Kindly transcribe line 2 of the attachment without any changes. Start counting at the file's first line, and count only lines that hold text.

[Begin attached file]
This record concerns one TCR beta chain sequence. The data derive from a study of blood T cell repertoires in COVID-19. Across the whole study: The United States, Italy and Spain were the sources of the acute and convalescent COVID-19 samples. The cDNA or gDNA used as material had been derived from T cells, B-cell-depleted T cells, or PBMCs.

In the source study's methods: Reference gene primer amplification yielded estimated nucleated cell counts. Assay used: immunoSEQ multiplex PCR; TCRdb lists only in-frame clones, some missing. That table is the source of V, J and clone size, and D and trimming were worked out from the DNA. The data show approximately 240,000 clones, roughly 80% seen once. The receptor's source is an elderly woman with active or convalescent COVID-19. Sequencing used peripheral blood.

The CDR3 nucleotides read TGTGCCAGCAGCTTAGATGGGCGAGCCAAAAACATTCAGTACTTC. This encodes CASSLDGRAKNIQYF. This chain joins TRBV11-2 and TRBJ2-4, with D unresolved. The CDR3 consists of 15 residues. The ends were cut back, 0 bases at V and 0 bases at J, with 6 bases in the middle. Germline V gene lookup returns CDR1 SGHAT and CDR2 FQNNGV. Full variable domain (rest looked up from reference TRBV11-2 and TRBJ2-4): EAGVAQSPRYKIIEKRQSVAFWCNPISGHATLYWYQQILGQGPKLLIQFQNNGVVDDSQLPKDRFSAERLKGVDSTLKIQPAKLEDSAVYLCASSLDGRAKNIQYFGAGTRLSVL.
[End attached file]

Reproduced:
In the source study's methods: Reference gene primer amplification yielded estimated nucleated cell counts. Assay used: immunoSEQ multiplex PCR; TCRdb lists only in-frame clones, some missing. That table is the source of V, J and clone size, and D and trimming were worked out from the DNA. The data show approximately 240,000 clones, roughly 80% seen once. The receptor's source is an elderly woman with active or convalescent COVID-19. Sequencing used peripheral blood.